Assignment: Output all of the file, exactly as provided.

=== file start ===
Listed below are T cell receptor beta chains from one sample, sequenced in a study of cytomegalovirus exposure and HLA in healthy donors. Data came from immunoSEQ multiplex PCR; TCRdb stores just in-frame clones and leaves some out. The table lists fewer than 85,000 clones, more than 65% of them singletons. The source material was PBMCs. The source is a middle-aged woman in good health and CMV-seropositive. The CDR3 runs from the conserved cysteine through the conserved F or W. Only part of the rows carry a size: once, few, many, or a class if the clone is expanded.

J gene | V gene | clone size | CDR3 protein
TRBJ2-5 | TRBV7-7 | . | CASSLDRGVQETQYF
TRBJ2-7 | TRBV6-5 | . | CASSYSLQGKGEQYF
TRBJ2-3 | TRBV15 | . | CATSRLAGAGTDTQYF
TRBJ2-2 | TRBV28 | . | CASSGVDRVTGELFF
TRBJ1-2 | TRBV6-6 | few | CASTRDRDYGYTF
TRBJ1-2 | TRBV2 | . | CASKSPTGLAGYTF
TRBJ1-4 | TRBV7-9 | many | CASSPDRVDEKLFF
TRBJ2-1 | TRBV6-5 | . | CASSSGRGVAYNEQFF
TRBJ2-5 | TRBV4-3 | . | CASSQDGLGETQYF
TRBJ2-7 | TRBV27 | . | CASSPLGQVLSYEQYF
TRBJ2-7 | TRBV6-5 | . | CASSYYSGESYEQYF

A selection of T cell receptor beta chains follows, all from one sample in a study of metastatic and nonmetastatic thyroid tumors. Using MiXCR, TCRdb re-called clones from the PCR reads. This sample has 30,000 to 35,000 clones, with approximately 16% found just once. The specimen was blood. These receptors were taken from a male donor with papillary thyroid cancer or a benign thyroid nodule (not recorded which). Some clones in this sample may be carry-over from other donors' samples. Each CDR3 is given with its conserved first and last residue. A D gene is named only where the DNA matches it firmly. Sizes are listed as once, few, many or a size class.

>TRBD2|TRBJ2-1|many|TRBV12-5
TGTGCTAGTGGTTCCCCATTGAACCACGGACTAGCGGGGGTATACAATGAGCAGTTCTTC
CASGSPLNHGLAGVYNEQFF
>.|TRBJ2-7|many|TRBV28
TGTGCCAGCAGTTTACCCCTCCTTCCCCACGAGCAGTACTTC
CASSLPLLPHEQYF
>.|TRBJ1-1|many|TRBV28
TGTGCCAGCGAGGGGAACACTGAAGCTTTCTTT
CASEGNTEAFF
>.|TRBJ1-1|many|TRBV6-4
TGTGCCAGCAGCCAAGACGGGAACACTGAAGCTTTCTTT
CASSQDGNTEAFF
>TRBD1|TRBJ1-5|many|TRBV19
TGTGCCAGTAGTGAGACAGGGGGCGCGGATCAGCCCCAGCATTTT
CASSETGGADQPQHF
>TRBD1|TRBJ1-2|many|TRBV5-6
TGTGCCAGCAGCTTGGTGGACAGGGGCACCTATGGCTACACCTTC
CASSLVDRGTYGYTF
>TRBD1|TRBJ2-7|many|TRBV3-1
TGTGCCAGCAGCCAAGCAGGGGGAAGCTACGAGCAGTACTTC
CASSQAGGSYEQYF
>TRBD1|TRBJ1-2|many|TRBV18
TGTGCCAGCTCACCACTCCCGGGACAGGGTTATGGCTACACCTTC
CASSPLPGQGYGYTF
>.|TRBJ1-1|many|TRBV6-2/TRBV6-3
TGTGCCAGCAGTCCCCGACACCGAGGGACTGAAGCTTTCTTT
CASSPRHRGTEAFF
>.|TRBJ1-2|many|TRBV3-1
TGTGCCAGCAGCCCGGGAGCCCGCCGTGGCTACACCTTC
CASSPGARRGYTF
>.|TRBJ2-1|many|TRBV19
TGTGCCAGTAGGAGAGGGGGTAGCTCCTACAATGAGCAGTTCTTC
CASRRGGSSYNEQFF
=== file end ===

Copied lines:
Listed below are T cell receptor beta chains from one sample, sequenced in a study of cytomegalovirus exposure and HLA in healthy donors. Data came from immunoSEQ multiplex PCR; TCRdb stores just in-frame clones and leaves some out. The table lists fewer than 85,000 clones, more than 65% of them singletons. The source material was PBMCs. The source is a middle-aged woman in good health and CMV-seropositive. The CDR3 runs from the conserved cysteine through the conserved F or W. Only part of the rows carry a size: once, few, many, or a class if the clone is expanded.

J gene | V gene | clone size | CDR3 protein
TRBJ2-5 | TRBV7-7 | . | CASSLDRGVQETQYF
TRBJ2-7 | TRBV6-5 | . | CASSYSLQGKGEQYF
TRBJ2-3 | TRBV15 | . | CATSRLAGAGTDTQYF
TRBJ2-2 | TRBV28 | . | CASSGVDRVTGELFF
TRBJ1-2 | TRBV6-6 | few | CASTRDRDYGYTF
TRBJ1-2 | TRBV2 | . | CASKSPTGLAGYTF
TRBJ1-4 | TRBV7-9 | many | CASSPDRVDEKLFF
TRBJ2-1 | TRBV6-5 | . | CASSSGRGVAYNEQFF
TRBJ2-5 | TRBV4-3 | . | CASSQDGLGETQYF
TRBJ2-7 | TRBV27 | . | CASSPLGQVLSYEQYF
TRBJ2-7 | TRBV6-5 | . | CASSYYSGESYEQYF

A selection of T cell receptor beta chains follows, all from one sample in a study of metastatic and nonmetastatic thyroid tumors. Using MiXCR, TCRdb re-called clones from the PCR reads. This sample has 30,000 to 35,000 clones, with approximately 16% found just once. The specimen was blood. These receptors were taken from a male donor with papillary thyroid cancer or a benign thyroid nodule (not recorded which). Some clones in this sample may be carry-over from other donors' samples. Each CDR3 is given with its conserved first and last residue. A D gene is named only where the DNA matches it firmly. Sizes are listed as once, few, many or a size class.

>TRBD2|TRBJ2-1|many|TRBV12-5
TGTGCTAGTGGTTCCCCATTGAACCACGGACTAGCGGGGGTATACAATGAGCAGTTCTTC
CASGSPLNHGLAGVYNEQFF
>.|TRBJ2-7|many|TRBV28
TGTGCCAGCAGTTTACCCCTCCTTCCCCACGAGCAGTACTTC
CASSLPLLPHEQYF
>.|TRBJ1-1|many|TRBV28
TGTGCCAGCGAGGGGAACACTGAAGCTTTCTTT
CASEGNTEAFF
>.|TRBJ1-1|many|TRBV6-4
TGTGCCAGCAGCCAAGACGGGAACACTGAAGCTTTCTTT
CASSQDGNTEAFF
>TRBD1|TRBJ1-5|many|TRBV19
TGTGCCAGTAGTGAGACAGGGGGCGCGGATCAGCCCCAGCATTTT
CASSETGGADQPQHF
>TRBD1|TRBJ1-2|many|TRBV5-6
TGTGCCAGCAGCTTGGTGGACAGGGGCACCTATGGCTACACCTTC
CASSLVDRGTYGYTF
>TRBD1|TRBJ2-7|many|TRBV3-1
TGTGCCAGCAGCCAAGCAGGGGGAAGCTACGAGCAGTACTTC
CASSQAGGSYEQYF
>TRBD1|TRBJ1-2|many|TRBV18
TGTGCCAGCTCACCACTCCCGGGACAGGGTTATGGCTACACCTTC
CASSPLPGQGYGYTF
>.|TRBJ1-1|many|TRBV6-2/TRBV6-3
TGTGCCAGCAGTCCCCGACACCGAGGGACTGAAGCTTTCTTT
CASSPRHRGTEAFF
>.|TRBJ1-2|many|TRBV3-1
TGTGCCAGCAGCCCGGGAGCCCGCCGTGGCTACACCTTC
CASSPGARRGYTF
>.|TRBJ2-1|many|TRBV19
TGTGCCAGTAGGAGAGGGGGTAGCTCCTACAATGAGCAGTTCTTC
CASRRGGSSYNEQFF